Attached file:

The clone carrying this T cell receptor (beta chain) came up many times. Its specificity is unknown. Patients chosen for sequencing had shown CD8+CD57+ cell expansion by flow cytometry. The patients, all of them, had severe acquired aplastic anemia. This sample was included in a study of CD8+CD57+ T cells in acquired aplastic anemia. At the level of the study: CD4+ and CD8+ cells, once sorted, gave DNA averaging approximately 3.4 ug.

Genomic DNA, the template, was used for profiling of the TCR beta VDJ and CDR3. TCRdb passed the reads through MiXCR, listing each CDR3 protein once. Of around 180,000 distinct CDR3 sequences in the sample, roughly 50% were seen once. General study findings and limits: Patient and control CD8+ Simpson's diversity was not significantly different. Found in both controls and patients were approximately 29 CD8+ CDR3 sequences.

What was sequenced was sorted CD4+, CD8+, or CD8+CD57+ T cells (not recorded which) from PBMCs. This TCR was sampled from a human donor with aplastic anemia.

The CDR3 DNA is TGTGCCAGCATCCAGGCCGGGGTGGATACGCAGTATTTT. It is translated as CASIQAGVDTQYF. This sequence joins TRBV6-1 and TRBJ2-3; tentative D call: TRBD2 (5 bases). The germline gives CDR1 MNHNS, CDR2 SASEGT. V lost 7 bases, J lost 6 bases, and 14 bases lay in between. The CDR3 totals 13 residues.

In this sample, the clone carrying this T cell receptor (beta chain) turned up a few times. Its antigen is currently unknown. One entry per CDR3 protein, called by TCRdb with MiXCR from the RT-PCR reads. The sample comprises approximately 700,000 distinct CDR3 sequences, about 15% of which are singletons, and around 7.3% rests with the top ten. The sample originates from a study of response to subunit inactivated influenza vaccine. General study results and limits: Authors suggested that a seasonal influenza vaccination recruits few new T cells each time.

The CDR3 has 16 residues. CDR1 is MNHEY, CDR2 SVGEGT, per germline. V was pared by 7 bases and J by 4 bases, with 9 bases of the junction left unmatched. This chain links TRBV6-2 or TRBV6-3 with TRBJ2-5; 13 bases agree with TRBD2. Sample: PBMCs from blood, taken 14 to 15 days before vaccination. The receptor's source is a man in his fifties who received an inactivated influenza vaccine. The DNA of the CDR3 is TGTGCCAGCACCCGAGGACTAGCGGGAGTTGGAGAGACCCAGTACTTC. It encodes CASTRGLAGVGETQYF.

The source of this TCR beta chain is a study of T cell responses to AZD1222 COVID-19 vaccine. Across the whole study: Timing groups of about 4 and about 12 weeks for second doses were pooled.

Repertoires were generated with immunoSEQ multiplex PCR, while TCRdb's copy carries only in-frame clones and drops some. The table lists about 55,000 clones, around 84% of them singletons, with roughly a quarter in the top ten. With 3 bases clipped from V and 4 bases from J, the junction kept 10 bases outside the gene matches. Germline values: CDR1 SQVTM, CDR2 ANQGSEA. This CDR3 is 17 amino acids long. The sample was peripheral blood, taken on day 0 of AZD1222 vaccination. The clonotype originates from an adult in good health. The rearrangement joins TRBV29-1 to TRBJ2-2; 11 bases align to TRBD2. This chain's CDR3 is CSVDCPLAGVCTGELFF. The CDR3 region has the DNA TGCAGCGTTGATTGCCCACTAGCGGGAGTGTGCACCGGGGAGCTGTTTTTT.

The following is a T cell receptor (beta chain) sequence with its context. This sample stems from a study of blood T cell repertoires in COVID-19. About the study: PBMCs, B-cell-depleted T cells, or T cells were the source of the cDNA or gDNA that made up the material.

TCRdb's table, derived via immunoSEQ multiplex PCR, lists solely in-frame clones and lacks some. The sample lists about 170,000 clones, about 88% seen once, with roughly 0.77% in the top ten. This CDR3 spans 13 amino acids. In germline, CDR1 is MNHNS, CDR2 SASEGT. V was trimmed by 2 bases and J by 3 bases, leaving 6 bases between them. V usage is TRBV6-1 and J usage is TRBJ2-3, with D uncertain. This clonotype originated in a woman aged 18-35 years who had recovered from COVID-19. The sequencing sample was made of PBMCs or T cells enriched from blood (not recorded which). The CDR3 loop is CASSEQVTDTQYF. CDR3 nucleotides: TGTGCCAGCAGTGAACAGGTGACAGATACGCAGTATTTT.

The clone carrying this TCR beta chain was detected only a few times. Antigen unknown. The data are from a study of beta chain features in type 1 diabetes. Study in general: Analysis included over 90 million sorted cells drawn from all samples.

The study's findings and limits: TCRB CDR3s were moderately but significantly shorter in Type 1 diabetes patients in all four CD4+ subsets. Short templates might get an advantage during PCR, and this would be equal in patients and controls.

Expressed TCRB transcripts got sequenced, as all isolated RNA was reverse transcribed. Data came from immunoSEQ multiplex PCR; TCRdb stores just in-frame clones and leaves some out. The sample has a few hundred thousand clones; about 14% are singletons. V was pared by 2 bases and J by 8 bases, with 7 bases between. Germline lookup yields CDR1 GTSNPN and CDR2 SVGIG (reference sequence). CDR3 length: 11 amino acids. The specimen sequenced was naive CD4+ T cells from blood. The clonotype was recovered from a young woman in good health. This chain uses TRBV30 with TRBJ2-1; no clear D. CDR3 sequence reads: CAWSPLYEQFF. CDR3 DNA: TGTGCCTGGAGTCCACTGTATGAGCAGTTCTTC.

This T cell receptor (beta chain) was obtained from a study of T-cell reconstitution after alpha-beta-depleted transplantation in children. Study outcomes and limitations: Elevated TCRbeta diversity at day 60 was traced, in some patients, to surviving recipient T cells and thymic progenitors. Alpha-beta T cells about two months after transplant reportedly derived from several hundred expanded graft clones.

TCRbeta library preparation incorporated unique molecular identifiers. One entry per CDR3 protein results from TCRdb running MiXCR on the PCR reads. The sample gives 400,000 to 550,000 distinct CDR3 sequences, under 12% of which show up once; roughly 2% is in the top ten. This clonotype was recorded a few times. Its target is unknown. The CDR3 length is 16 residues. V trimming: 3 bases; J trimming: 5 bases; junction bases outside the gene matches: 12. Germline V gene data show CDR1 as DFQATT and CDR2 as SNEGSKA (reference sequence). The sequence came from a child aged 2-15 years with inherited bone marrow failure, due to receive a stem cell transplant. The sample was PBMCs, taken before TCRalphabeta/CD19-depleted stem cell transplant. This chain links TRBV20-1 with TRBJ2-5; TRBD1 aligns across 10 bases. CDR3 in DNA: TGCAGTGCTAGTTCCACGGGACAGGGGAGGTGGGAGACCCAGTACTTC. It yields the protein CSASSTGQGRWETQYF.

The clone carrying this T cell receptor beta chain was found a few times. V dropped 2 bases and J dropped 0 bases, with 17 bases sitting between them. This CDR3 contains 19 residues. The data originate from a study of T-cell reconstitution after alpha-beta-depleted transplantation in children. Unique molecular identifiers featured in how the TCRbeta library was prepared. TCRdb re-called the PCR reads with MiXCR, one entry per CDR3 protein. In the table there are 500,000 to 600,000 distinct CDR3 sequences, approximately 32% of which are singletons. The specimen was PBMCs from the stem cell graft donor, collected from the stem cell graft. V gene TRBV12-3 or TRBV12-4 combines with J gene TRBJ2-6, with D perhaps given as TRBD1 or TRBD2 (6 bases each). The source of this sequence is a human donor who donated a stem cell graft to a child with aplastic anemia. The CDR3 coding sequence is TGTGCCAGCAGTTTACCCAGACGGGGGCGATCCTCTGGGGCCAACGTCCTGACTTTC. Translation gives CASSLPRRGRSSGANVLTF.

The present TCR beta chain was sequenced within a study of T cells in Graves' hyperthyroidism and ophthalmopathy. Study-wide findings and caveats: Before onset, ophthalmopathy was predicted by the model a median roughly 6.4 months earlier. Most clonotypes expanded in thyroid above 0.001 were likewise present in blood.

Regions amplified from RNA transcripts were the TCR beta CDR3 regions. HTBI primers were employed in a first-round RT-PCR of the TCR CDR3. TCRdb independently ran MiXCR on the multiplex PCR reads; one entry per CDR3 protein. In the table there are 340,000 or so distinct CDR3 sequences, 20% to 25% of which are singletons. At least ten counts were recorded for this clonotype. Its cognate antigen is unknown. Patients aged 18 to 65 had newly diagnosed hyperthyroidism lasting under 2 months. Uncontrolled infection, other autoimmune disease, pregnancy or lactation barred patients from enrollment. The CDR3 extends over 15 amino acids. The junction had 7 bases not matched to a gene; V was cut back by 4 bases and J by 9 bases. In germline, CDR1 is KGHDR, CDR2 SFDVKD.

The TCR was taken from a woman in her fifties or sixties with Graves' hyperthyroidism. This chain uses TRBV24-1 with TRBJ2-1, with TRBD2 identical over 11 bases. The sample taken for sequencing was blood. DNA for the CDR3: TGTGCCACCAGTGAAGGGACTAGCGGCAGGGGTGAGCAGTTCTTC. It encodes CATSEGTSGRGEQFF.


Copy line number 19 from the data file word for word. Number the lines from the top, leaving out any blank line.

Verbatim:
The TCR was taken from a woman in her fifties or sixties with Graves' hyperthyroidism. This chain uses TRBV24-1 with TRBJ2-1, with TRBD2 identical over 11 bases. The sample taken for sequencing was blood. DNA for the CDR3: TGTGCCACCAGTGAAGGGACTAGCGGCAGGGGTGAGCAGTTCTTC. It encodes CATSEGTSGRGEQFF.